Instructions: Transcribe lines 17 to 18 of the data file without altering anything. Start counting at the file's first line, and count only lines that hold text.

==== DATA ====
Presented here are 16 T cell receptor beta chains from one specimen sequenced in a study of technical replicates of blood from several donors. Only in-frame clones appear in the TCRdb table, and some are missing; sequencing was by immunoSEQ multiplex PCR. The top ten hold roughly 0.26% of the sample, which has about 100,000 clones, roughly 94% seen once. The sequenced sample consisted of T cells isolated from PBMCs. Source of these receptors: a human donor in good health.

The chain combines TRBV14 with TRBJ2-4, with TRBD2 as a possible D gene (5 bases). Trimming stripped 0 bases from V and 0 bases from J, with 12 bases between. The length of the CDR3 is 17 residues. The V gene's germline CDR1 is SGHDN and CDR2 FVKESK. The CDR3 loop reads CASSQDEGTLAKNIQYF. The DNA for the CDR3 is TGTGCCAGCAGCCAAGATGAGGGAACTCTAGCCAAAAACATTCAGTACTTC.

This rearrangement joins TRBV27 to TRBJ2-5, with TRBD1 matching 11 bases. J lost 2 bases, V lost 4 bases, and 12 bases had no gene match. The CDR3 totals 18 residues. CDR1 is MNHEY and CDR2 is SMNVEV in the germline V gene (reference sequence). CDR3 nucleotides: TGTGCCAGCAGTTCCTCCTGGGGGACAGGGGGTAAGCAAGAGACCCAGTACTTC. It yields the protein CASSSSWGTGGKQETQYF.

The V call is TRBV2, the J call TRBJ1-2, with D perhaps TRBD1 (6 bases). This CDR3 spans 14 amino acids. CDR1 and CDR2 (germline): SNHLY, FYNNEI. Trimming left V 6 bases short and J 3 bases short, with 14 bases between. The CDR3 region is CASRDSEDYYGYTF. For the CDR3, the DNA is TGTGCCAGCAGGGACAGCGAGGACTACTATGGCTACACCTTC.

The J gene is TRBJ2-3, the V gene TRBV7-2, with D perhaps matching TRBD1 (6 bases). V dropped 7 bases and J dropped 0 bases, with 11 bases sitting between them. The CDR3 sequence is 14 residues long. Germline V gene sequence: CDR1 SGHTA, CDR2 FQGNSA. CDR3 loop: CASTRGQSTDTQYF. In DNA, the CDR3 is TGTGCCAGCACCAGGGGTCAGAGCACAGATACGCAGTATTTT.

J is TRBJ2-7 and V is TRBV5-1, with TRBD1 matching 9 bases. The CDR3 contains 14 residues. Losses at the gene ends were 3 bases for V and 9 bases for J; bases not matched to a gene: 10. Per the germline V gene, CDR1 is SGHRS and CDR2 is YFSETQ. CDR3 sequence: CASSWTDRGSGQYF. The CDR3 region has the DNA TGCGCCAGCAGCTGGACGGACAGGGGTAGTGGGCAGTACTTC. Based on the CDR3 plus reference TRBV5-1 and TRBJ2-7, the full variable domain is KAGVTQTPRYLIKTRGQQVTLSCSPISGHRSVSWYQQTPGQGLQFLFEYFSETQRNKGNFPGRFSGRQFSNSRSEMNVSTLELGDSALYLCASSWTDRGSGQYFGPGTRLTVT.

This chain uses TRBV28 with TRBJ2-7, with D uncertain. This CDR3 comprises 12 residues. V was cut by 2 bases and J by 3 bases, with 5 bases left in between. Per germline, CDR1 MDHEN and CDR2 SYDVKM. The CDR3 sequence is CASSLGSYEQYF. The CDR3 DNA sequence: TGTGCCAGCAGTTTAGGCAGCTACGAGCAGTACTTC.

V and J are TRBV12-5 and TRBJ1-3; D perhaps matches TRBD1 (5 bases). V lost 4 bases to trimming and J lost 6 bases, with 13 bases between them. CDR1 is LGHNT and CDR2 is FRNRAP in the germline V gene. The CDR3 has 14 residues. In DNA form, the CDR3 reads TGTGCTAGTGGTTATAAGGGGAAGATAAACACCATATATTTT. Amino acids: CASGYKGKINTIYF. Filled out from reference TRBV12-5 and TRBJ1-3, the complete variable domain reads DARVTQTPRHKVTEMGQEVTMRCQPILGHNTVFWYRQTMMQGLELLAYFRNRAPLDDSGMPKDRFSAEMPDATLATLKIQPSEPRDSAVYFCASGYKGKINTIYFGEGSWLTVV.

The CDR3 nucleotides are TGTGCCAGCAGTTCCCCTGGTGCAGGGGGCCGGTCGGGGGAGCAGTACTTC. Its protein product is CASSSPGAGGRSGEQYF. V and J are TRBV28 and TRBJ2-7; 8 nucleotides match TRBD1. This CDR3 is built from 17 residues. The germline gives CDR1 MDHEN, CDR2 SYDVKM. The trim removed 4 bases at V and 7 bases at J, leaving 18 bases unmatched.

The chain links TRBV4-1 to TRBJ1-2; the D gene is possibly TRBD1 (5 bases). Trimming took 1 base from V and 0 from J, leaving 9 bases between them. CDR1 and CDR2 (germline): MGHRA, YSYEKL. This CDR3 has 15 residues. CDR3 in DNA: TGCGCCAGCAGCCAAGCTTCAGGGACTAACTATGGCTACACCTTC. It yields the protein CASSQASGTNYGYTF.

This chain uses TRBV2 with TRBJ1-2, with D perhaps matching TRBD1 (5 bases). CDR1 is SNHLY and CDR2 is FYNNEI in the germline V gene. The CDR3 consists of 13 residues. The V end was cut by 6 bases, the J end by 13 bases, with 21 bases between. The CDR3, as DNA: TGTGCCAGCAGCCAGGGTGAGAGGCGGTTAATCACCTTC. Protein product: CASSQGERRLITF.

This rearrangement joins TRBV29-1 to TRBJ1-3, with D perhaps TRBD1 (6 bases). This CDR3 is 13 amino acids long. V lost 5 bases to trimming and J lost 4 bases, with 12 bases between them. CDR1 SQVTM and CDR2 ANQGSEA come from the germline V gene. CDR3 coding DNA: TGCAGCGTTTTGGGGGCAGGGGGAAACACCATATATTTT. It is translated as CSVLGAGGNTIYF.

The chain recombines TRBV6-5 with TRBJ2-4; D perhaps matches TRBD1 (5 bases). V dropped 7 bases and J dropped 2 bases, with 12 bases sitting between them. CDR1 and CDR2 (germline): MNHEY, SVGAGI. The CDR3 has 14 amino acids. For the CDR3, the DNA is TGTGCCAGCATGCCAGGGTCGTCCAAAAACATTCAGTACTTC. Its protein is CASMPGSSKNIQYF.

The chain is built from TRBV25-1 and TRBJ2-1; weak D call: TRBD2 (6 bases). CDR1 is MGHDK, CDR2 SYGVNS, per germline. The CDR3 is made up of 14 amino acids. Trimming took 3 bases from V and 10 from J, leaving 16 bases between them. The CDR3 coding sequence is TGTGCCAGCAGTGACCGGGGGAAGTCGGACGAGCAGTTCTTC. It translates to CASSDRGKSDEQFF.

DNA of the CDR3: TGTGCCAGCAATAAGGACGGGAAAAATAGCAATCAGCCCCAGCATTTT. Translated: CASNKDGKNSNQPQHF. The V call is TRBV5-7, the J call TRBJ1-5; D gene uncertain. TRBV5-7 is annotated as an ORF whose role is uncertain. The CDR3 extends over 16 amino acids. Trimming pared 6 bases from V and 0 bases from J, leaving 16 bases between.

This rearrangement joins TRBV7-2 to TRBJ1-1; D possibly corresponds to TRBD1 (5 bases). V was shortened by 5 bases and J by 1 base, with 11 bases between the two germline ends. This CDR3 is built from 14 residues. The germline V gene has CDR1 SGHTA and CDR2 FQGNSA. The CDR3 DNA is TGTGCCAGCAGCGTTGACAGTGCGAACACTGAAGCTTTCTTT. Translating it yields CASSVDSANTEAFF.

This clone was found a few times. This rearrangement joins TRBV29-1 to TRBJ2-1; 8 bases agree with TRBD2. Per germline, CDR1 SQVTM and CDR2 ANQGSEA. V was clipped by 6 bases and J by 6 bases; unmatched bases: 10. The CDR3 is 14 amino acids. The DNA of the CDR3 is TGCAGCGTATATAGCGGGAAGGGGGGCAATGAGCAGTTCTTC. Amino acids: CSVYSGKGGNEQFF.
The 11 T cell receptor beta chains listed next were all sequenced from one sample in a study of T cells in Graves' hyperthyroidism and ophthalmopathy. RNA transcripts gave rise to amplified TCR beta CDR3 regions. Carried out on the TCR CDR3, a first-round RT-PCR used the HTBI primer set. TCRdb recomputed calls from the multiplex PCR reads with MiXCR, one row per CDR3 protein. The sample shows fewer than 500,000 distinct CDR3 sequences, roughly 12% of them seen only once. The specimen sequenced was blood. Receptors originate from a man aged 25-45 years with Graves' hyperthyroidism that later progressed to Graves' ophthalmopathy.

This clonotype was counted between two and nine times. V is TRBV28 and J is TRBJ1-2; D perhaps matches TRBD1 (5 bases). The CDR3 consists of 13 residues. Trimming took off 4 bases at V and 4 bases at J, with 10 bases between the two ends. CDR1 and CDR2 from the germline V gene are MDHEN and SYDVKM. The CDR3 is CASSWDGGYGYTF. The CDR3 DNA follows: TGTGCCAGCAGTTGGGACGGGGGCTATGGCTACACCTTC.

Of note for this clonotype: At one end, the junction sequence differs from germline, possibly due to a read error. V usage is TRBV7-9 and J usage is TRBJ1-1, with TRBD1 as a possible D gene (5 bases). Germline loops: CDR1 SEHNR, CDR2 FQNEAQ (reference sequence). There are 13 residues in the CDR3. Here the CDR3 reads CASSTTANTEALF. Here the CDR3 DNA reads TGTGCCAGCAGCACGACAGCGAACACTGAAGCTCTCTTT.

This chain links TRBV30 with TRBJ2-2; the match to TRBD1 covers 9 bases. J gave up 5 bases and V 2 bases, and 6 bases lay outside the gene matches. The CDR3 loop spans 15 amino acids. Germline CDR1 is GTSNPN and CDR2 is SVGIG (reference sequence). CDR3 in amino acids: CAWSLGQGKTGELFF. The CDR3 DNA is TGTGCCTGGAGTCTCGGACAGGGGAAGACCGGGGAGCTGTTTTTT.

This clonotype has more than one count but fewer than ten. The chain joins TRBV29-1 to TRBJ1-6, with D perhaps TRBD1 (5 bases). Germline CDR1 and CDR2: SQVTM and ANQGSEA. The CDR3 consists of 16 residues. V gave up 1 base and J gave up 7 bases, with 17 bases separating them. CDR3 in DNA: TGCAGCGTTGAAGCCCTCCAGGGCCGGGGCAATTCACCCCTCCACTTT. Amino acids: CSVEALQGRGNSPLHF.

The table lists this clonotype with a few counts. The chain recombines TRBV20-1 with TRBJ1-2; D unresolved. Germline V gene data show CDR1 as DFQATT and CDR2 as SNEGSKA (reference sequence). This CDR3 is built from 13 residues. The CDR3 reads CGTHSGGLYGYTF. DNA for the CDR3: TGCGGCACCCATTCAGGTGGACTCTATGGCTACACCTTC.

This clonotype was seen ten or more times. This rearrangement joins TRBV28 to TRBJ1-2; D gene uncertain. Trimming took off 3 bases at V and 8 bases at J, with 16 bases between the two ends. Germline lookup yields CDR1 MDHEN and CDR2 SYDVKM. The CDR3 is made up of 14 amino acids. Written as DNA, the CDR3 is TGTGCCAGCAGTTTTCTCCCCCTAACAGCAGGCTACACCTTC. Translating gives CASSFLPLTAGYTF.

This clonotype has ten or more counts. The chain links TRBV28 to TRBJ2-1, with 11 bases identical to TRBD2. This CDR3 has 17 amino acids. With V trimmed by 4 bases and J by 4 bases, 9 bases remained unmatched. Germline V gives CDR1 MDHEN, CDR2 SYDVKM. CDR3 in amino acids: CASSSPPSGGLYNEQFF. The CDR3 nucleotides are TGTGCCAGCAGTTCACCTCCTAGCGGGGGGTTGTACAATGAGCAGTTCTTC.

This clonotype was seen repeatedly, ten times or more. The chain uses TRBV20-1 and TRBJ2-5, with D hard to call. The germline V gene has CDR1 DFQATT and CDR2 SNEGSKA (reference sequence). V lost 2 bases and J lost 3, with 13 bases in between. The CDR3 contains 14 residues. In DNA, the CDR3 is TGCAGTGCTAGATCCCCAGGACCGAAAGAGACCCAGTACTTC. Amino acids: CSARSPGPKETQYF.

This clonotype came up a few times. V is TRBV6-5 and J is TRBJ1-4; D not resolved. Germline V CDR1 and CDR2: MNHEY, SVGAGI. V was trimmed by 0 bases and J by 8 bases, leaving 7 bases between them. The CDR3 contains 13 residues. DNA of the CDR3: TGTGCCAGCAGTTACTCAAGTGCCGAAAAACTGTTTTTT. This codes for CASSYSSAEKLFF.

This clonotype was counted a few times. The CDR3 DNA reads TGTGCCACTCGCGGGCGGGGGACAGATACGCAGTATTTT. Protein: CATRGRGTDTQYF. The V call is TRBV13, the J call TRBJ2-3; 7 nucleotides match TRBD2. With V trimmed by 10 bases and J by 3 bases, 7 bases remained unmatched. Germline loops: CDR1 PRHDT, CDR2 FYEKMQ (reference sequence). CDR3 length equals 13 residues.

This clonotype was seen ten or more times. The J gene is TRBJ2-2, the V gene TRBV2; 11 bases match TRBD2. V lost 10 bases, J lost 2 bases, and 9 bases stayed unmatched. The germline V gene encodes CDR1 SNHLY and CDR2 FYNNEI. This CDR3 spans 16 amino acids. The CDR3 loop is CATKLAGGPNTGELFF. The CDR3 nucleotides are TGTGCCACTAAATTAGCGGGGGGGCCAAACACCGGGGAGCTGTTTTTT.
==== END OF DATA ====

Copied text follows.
This clone was found a few times. This rearrangement joins TRBV29-1 to TRBJ2-1; 8 bases agree with TRBD2. Per germline, CDR1 SQVTM and CDR2 ANQGSEA. V was clipped by 6 bases and J by 6 bases; unmatched bases: 10. The CDR3 is 14 amino acids. The DNA of the CDR3 is TGCAGCGTATATAGCGGGAAGGGGGGCAATGAGCAGTTCTTC. Amino acids: CSVYSGKGGNEQFF.
The 11 T cell receptor beta chains listed next were all sequenced from one sample in a study of T cells in Graves' hyperthyroidism and ophthalmopathy. RNA transcripts gave rise to amplified TCR beta CDR3 regions. Carried out on the TCR CDR3, a first-round RT-PCR used the HTBI primer set. TCRdb recomputed calls from the multiplex PCR reads with MiXCR, one row per CDR3 protein. The sample shows fewer than 500,000 distinct CDR3 sequences, roughly 12% of them seen only once. The specimen sequenced was blood. Receptors originate from a man aged 25-45 years with Graves' hyperthyroidism that later progressed to Graves' ophthalmopathy.